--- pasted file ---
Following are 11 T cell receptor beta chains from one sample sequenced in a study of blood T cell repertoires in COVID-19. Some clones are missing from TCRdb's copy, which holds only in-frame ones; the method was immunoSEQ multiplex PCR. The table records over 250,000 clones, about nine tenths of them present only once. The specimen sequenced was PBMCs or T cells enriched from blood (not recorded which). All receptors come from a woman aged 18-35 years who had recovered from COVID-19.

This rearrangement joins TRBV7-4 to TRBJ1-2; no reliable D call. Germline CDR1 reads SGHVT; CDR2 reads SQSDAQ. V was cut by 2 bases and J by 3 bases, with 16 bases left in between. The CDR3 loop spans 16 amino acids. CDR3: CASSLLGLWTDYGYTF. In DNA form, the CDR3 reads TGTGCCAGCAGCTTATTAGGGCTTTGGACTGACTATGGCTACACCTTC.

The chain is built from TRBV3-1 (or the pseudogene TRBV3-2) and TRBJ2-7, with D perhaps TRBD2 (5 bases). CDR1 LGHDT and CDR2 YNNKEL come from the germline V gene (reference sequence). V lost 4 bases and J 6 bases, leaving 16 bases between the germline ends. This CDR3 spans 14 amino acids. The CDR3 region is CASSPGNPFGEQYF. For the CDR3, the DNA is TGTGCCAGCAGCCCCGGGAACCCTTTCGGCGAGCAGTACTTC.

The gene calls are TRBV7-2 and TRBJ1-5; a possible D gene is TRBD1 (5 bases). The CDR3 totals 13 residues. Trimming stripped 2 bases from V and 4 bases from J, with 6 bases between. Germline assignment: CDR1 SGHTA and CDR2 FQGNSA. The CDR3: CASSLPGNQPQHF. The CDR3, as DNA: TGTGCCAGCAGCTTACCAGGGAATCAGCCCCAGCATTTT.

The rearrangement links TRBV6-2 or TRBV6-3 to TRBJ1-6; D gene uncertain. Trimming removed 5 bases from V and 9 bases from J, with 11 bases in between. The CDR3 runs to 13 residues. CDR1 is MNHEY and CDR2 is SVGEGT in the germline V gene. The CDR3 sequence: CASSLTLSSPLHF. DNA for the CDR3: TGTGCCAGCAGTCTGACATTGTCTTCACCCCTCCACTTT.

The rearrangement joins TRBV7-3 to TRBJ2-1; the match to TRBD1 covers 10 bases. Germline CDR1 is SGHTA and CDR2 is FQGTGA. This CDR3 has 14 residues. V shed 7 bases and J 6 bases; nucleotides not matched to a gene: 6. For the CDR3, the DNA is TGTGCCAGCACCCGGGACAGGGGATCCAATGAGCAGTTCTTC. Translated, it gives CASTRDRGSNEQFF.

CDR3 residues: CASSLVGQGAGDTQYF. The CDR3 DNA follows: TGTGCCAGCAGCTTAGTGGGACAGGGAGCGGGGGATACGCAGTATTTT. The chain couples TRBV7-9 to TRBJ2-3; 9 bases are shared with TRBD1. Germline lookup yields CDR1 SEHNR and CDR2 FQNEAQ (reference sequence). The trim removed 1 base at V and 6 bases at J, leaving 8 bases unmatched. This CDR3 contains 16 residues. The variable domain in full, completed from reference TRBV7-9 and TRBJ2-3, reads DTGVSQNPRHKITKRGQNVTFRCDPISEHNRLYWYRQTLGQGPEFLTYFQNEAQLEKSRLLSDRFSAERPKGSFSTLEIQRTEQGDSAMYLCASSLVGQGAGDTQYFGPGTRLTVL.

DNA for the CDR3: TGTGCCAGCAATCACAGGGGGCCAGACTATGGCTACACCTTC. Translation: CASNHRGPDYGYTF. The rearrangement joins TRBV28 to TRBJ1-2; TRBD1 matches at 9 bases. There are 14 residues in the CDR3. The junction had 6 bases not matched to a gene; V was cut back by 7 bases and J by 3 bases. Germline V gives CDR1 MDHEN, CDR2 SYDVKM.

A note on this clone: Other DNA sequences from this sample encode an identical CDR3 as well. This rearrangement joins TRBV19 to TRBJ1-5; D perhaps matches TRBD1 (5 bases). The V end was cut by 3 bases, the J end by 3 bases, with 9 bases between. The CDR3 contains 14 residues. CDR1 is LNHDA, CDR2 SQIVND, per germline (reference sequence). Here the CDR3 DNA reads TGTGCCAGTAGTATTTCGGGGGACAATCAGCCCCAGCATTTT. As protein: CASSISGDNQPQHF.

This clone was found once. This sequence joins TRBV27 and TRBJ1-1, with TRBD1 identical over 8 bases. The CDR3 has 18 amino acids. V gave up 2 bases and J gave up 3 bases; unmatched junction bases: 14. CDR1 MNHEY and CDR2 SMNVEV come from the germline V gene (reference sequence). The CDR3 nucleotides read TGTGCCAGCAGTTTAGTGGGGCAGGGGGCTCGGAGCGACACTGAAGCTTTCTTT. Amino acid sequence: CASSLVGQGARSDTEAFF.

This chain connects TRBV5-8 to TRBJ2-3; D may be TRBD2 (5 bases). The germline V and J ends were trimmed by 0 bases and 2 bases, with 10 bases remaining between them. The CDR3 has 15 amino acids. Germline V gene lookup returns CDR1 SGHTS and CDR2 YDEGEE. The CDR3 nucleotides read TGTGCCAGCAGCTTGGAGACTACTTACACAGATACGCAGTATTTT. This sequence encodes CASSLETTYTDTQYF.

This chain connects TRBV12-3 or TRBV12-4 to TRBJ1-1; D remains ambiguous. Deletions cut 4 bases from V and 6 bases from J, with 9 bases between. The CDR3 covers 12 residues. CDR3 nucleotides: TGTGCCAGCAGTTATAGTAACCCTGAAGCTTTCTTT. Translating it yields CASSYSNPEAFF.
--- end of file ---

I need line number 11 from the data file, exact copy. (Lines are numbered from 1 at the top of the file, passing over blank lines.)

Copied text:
This chain connects TRBV5-8 to TRBJ2-3; D may be TRBD2 (5 bases). The germline V and J ends were trimmed by 0 bases and 2 bases, with 10 bases remaining between them. The CDR3 has 15 amino acids. Germline V gene lookup returns CDR1 SGHTS and CDR2 YDEGEE. The CDR3 nucleotides read TGTGCCAGCAGCTTGGAGACTACTTACACAGATACGCAGTATTTT. This sequence encodes CASSLETTYTDTQYF.